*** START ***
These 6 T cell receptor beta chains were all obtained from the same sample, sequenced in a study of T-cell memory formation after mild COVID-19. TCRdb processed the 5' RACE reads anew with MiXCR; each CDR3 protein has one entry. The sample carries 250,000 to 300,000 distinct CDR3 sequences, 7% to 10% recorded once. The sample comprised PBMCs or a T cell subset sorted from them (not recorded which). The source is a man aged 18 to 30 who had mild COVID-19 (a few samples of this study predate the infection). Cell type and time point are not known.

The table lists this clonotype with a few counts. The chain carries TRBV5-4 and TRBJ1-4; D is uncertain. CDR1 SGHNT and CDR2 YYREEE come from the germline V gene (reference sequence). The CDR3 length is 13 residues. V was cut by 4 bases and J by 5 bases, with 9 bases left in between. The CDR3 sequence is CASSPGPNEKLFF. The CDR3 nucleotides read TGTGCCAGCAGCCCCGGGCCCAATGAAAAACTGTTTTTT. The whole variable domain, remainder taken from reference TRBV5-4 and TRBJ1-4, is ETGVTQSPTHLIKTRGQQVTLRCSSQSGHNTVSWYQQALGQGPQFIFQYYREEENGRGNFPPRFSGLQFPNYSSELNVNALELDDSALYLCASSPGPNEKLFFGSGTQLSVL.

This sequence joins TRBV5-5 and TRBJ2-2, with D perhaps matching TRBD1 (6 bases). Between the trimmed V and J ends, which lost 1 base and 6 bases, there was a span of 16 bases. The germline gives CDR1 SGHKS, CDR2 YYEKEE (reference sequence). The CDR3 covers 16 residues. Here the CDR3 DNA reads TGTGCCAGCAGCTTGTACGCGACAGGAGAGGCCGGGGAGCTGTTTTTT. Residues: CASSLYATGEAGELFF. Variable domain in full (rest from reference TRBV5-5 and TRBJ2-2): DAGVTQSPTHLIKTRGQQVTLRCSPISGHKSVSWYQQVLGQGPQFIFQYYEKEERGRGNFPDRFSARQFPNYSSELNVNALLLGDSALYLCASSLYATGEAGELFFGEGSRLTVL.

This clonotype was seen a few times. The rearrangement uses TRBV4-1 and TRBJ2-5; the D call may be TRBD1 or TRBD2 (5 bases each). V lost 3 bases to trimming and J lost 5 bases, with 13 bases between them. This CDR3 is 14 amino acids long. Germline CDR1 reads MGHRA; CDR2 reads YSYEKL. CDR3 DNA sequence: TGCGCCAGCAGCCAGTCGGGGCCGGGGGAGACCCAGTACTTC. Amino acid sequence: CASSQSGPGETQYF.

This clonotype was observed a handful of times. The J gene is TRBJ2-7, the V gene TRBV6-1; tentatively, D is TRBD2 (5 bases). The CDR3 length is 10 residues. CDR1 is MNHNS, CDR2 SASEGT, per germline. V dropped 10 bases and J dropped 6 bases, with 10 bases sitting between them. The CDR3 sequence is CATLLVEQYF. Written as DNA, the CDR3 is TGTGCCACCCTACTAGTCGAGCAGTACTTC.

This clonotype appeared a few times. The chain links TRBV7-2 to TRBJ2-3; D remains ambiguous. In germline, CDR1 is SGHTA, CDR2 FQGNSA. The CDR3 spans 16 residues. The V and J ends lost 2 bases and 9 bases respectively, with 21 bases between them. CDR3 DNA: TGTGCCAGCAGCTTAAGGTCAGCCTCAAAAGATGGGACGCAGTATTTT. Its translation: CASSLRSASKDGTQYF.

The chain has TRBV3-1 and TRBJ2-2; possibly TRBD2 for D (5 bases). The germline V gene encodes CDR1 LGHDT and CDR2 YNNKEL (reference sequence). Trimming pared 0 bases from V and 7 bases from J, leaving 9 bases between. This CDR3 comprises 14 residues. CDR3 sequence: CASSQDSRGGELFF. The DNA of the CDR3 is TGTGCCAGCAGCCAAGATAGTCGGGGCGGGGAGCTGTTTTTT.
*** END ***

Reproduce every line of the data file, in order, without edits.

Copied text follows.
These 6 T cell receptor beta chains were all obtained from the same sample, sequenced in a study of T-cell memory formation after mild COVID-19. TCRdb processed the 5' RACE reads anew with MiXCR; each CDR3 protein has one entry. The sample carries 250,000 to 300,000 distinct CDR3 sequences, 7% to 10% recorded once. The sample comprised PBMCs or a T cell subset sorted from them (not recorded which). The source is a man aged 18 to 30 who had mild COVID-19 (a few samples of this study predate the infection). Cell type and time point are not known.

The table lists this clonotype with a few counts. The chain carries TRBV5-4 and TRBJ1-4; D is uncertain. CDR1 SGHNT and CDR2 YYREEE come from the germline V gene (reference sequence). The CDR3 length is 13 residues. V was cut by 4 bases and J by 5 bases, with 9 bases left in between. The CDR3 sequence is CASSPGPNEKLFF. The CDR3 nucleotides read TGTGCCAGCAGCCCCGGGCCCAATGAAAAACTGTTTTTT. The whole variable domain, remainder taken from reference TRBV5-4 and TRBJ1-4, is ETGVTQSPTHLIKTRGQQVTLRCSSQSGHNTVSWYQQALGQGPQFIFQYYREEENGRGNFPPRFSGLQFPNYSSELNVNALELDDSALYLCASSPGPNEKLFFGSGTQLSVL.

This sequence joins TRBV5-5 and TRBJ2-2, with D perhaps matching TRBD1 (6 bases). Between the trimmed V and J ends, which lost 1 base and 6 bases, there was a span of 16 bases. The germline gives CDR1 SGHKS, CDR2 YYEKEE (reference sequence). The CDR3 covers 16 residues. Here the CDR3 DNA reads TGTGCCAGCAGCTTGTACGCGACAGGAGAGGCCGGGGAGCTGTTTTTT. Residues: CASSLYATGEAGELFF. Variable domain in full (rest from reference TRBV5-5 and TRBJ2-2): DAGVTQSPTHLIKTRGQQVTLRCSPISGHKSVSWYQQVLGQGPQFIFQYYEKEERGRGNFPDRFSARQFPNYSSELNVNALLLGDSALYLCASSLYATGEAGELFFGEGSRLTVL.

This clonotype was seen a few times. The rearrangement uses TRBV4-1 and TRBJ2-5; the D call may be TRBD1 or TRBD2 (5 bases each). V lost 3 bases to trimming and J lost 5 bases, with 13 bases between them. This CDR3 is 14 amino acids long. Germline CDR1 reads MGHRA; CDR2 reads YSYEKL. CDR3 DNA sequence: TGCGCCAGCAGCCAGTCGGGGCCGGGGGAGACCCAGTACTTC. Amino acid sequence: CASSQSGPGETQYF.

This clonotype was observed a handful of times. The J gene is TRBJ2-7, the V gene TRBV6-1; tentatively, D is TRBD2 (5 bases). The CDR3 length is 10 residues. CDR1 is MNHNS, CDR2 SASEGT, per germline. V dropped 10 bases and J dropped 6 bases, with 10 bases sitting between them. The CDR3 sequence is CATLLVEQYF. Written as DNA, the CDR3 is TGTGCCACCCTACTAGTCGAGCAGTACTTC.

This clonotype appeared a few times. The chain links TRBV7-2 to TRBJ2-3; D remains ambiguous. In germline, CDR1 is SGHTA, CDR2 FQGNSA. The CDR3 spans 16 residues. The V and J ends lost 2 bases and 9 bases respectively, with 21 bases between them. CDR3 DNA: TGTGCCAGCAGCTTAAGGTCAGCCTCAAAAGATGGGACGCAGTATTTT. Its translation: CASSLRSASKDGTQYF.

The chain has TRBV3-1 and TRBJ2-2; possibly TRBD2 for D (5 bases). The germline V gene encodes CDR1 LGHDT and CDR2 YNNKEL (reference sequence). Trimming pared 0 bases from V and 7 bases from J, leaving 9 bases between. This CDR3 comprises 14 residues. CDR3 sequence: CASSQDSRGGELFF. The DNA of the CDR3 is TGTGCCAGCAGCCAAGATAGTCGGGGCGGGGAGCTGTTTTTT.